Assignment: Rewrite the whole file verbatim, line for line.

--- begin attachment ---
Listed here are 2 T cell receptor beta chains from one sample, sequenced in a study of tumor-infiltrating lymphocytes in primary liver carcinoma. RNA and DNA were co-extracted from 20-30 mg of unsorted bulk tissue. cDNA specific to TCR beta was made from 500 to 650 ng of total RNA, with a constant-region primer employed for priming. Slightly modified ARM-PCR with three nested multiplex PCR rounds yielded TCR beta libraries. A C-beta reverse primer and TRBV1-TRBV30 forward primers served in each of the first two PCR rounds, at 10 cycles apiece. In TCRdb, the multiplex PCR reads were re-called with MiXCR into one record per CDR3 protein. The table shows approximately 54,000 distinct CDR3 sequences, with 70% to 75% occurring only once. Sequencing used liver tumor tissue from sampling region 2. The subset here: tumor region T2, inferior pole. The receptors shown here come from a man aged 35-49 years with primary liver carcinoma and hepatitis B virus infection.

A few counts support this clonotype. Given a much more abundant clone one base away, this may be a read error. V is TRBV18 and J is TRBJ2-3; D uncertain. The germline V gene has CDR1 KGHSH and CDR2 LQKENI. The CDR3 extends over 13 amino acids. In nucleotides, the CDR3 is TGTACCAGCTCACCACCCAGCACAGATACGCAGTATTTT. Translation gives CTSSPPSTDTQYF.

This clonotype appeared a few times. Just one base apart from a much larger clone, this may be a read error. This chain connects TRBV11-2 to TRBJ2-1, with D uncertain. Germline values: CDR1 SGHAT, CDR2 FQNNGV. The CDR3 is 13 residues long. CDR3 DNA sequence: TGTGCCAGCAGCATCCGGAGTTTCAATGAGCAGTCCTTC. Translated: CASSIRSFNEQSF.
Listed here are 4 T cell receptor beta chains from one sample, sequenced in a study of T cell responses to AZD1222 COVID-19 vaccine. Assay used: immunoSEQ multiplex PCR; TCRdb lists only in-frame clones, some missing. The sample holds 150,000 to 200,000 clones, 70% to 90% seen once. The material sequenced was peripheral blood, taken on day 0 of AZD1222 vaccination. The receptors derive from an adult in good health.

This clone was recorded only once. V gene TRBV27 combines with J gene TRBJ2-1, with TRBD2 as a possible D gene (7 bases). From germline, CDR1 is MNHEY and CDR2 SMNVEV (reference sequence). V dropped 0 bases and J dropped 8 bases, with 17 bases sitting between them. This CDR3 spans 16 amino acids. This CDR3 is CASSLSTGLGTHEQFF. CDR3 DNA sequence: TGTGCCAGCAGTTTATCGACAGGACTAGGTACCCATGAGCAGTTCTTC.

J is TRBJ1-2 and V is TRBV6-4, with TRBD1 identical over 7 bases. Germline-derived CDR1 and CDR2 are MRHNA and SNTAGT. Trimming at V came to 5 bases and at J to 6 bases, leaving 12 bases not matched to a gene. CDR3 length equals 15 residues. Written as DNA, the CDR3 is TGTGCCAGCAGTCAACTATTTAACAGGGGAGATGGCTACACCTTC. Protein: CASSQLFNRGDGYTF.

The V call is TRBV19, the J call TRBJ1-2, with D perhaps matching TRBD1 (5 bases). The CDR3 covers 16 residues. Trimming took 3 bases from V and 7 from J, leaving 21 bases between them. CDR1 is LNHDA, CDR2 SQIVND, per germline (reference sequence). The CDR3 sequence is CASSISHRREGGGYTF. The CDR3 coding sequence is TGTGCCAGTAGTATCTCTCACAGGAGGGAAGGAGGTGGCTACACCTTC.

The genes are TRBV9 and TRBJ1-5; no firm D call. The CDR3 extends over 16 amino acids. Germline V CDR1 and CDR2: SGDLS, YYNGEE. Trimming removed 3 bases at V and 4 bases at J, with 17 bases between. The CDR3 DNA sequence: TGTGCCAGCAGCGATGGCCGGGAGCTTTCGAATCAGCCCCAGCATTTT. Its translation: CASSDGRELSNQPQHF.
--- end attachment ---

Listed here are 2 T cell receptor beta chains from one sample, sequenced in a study of tumor-infiltrating lymphocytes in primary liver carcinoma. RNA and DNA were co-extracted from 20-30 mg of unsorted bulk tissue. cDNA specific to TCR beta was made from 500 to 650 ng of total RNA, with a constant-region primer employed for priming. Slightly modified ARM-PCR with three nested multiplex PCR rounds yielded TCR beta libraries. A C-beta reverse primer and TRBV1-TRBV30 forward primers served in each of the first two PCR rounds, at 10 cycles apiece. In TCRdb, the multiplex PCR reads were re-called with MiXCR into one record per CDR3 protein. The table shows approximately 54,000 distinct CDR3 sequences, with 70% to 75% occurring only once. Sequencing used liver tumor tissue from sampling region 2. The subset here: tumor region T2, inferior pole. The receptors shown here come from a man aged 35-49 years with primary liver carcinoma and hepatitis B virus infection.

A few counts support this clonotype. Given a much more abundant clone one base away, this may be a read error. V is TRBV18 and J is TRBJ2-3; D uncertain. The germline V gene has CDR1 KGHSH and CDR2 LQKENI. The CDR3 extends over 13 amino acids. In nucleotides, the CDR3 is TGTACCAGCTCACCACCCAGCACAGATACGCAGTATTTT. Translation gives CTSSPPSTDTQYF.

This clonotype appeared a few times. Just one base apart from a much larger clone, this may be a read error. This chain connects TRBV11-2 to TRBJ2-1, with D uncertain. Germline values: CDR1 SGHAT, CDR2 FQNNGV. The CDR3 is 13 residues long. CDR3 DNA sequence: TGTGCCAGCAGCATCCGGAGTTTCAATGAGCAGTCCTTC. Translated: CASSIRSFNEQSF.
Listed here are 4 T cell receptor beta chains from one sample, sequenced in a study of T cell responses to AZD1222 COVID-19 vaccine. Assay used: immunoSEQ multiplex PCR; TCRdb lists only in-frame clones, some missing. The sample holds 150,000 to 200,000 clones, 70% to 90% seen once. The material sequenced was peripheral blood, taken on day 0 of AZD1222 vaccination. The receptors derive from an adult in good health.

This clone was recorded only once. V gene TRBV27 combines with J gene TRBJ2-1, with TRBD2 as a possible D gene (7 bases). From germline, CDR1 is MNHEY and CDR2 SMNVEV (reference sequence). V dropped 0 bases and J dropped 8 bases, with 17 bases sitting between them. This CDR3 spans 16 amino acids. This CDR3 is CASSLSTGLGTHEQFF. CDR3 DNA sequence: TGTGCCAGCAGTTTATCGACAGGACTAGGTACCCATGAGCAGTTCTTC.

J is TRBJ1-2 and V is TRBV6-4, with TRBD1 identical over 7 bases. Germline-derived CDR1 and CDR2 are MRHNA and SNTAGT. Trimming at V came to 5 bases and at J to 6 bases, leaving 12 bases not matched to a gene. CDR3 length equals 15 residues. Written as DNA, the CDR3 is TGTGCCAGCAGTCAACTATTTAACAGGGGAGATGGCTACACCTTC. Protein: CASSQLFNRGDGYTF.

The V call is TRBV19, the J call TRBJ1-2, with D perhaps matching TRBD1 (5 bases). The CDR3 covers 16 residues. Trimming took 3 bases from V and 7 from J, leaving 21 bases between them. CDR1 is LNHDA, CDR2 SQIVND, per germline (reference sequence). The CDR3 sequence is CASSISHRREGGGYTF. The CDR3 coding sequence is TGTGCCAGTAGTATCTCTCACAGGAGGGAAGGAGGTGGCTACACCTTC.

The genes are TRBV9 and TRBJ1-5; no firm D call. The CDR3 extends over 16 amino acids. Germline V CDR1 and CDR2: SGDLS, YYNGEE. Trimming removed 3 bases at V and 4 bases at J, with 17 bases between. The CDR3 DNA sequence: TGTGCCAGCAGCGATGGCCGGGAGCTTTCGAATCAGCCCCAGCATTTT. Its translation: CASSDGRELSNQPQHF.